A perfect case in point: I live only a short drive from Dallas, Texas. In around just one-hour, I can be in prime Bigfoot country. Yes, giant apes that would dwarf Goliath himself roaming around only sixty minutes from where JFK got whacked by, well, whoever! The idea that such immense, lumbering beasts - so close to cities populated by millions of people - could forever hide from us and never get captured or killed with a 100 percent success rate - 100 percent of the time - is clearly ridiculous. Unless Bigfoot is more or less than it seems to be.
The same goes for lake-monsters. Let's use Loch Ness, Scotland as an example. Some say the creatures are plesiosaurs, others say huge eels, and then there's the theory they are giant salamanders. But, the fact is that Loch Ness is steeped in additional weirdness: Aleister Crowley had a home there (Boleskine House - later owned by Led Zeppelin guitarist, Jimmy Page), and tried, while in residence, to conjure up demons. He may very well have succeeded. Moving on from Crowley, big cats have been seen prowling around the shores. Men in Black sightings and UFO encounters abound. And the loch has a resident ghost from the Second World War.
Loch Ness, then, is saturated with Fortean activity and phenomena, which has, quite reasonably, given rise to the theory that - as with Bigfoot - lake-monsters may be even stranger than mere flesh and blood animals. The same can be said for Mothman, for the Chupacabras, for sea-serpents, for...well, you see what I'm saying, right?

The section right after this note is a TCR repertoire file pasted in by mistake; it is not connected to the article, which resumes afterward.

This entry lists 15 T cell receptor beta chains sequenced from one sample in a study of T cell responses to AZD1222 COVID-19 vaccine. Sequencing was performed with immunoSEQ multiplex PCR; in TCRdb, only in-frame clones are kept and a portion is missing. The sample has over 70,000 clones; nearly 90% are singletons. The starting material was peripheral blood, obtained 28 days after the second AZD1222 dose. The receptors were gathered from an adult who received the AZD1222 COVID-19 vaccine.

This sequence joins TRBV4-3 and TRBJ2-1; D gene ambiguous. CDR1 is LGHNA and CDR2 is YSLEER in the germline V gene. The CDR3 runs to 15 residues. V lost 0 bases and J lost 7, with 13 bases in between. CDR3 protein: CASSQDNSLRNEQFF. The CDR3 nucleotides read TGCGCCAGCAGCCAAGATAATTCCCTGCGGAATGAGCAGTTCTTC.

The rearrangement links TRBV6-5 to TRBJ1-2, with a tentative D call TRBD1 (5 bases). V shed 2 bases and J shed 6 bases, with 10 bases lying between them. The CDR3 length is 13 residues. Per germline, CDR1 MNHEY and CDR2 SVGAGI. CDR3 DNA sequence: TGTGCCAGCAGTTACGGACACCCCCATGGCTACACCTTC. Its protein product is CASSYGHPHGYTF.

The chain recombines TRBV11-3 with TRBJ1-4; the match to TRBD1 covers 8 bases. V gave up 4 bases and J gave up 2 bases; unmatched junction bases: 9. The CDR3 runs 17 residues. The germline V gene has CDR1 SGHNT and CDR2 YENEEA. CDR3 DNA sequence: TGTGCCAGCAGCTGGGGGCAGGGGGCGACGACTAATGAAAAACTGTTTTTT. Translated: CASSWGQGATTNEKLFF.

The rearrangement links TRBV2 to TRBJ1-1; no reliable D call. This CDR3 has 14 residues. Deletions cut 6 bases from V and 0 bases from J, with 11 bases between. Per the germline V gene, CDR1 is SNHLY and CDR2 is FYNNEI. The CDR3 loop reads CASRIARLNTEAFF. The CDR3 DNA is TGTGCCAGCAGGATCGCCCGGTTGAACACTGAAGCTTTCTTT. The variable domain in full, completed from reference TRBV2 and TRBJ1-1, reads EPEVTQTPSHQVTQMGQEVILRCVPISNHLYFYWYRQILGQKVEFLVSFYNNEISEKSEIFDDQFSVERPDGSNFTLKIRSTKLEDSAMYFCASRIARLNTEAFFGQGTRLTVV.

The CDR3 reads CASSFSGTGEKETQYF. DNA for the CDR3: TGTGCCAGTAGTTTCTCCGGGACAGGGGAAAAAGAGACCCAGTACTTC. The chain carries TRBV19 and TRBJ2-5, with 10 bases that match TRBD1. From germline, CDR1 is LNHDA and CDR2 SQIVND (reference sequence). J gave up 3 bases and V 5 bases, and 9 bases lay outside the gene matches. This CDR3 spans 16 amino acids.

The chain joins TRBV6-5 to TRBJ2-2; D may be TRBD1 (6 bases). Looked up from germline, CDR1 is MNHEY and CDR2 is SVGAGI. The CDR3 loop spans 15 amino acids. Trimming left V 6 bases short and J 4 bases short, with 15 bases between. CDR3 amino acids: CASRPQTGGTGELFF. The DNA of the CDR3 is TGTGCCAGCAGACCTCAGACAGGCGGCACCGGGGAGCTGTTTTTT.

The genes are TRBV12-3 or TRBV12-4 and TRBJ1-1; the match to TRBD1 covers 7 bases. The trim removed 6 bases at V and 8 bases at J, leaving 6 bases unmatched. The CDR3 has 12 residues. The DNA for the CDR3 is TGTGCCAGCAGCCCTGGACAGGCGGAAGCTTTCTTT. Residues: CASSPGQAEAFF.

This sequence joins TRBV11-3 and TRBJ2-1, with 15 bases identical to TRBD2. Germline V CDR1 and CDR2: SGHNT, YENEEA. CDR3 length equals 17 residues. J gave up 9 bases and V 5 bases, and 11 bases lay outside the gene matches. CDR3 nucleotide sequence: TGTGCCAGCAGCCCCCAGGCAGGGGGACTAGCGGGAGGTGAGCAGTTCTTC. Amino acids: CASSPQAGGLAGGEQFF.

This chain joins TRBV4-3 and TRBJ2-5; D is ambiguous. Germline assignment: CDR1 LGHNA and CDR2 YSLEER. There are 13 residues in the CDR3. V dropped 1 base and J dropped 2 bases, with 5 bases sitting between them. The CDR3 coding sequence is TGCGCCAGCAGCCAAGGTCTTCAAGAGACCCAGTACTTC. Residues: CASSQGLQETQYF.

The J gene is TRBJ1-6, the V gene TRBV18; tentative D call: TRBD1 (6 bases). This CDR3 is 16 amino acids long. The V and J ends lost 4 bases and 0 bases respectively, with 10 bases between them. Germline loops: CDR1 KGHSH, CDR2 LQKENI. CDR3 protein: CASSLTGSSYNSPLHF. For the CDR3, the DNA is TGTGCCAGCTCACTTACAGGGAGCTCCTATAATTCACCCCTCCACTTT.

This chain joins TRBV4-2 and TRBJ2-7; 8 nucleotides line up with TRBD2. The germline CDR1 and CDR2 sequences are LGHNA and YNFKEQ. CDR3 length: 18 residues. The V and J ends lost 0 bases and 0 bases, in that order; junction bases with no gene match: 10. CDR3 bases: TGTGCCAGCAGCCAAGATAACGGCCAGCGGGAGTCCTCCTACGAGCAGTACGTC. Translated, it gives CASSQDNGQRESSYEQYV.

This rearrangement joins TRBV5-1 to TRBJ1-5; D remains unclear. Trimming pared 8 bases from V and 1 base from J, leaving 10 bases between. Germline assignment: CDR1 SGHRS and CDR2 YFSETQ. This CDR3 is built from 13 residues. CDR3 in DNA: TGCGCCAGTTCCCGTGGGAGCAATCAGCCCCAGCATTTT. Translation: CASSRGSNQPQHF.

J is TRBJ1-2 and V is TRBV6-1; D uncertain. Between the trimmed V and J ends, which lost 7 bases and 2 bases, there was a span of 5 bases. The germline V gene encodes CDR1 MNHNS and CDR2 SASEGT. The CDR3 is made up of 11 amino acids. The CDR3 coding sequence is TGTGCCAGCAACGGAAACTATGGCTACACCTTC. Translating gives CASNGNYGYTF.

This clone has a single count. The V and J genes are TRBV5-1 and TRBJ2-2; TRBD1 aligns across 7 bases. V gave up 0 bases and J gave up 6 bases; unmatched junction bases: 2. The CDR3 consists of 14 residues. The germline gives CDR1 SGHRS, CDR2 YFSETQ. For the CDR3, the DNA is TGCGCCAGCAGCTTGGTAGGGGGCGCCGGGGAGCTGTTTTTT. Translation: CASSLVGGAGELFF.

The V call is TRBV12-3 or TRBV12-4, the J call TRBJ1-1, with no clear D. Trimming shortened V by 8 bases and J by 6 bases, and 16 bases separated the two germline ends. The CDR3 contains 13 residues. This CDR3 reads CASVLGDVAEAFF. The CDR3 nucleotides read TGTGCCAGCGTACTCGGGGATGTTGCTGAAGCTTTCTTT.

It's simply not enough for cryptozoologists to say words to the effect of: "Well, these things are very good at hiding from us." And here's why it's not enough: to accept that answer, we have to accept that Bigfoot (and all the rest) have - on every single occasion in the history of their existence - ensured that we never, ever get our hands on a corpse or a living specimen.
No large animals on the planet are totally successful at denying their existence to us every minute of every day, of every week, of every year, of every decade...except for cryptids. That should tell us all something. But, amazingly, for many, it often doesn't!
To go with the strictly flesh-and -blood angle, we also have to accept that these beasts don't make mistakes, such as getting hit by a truck while crossing a dark road in the woods late one night, getting shot by a hunter, or dying of old age and being stumbled on by someone out in the woods.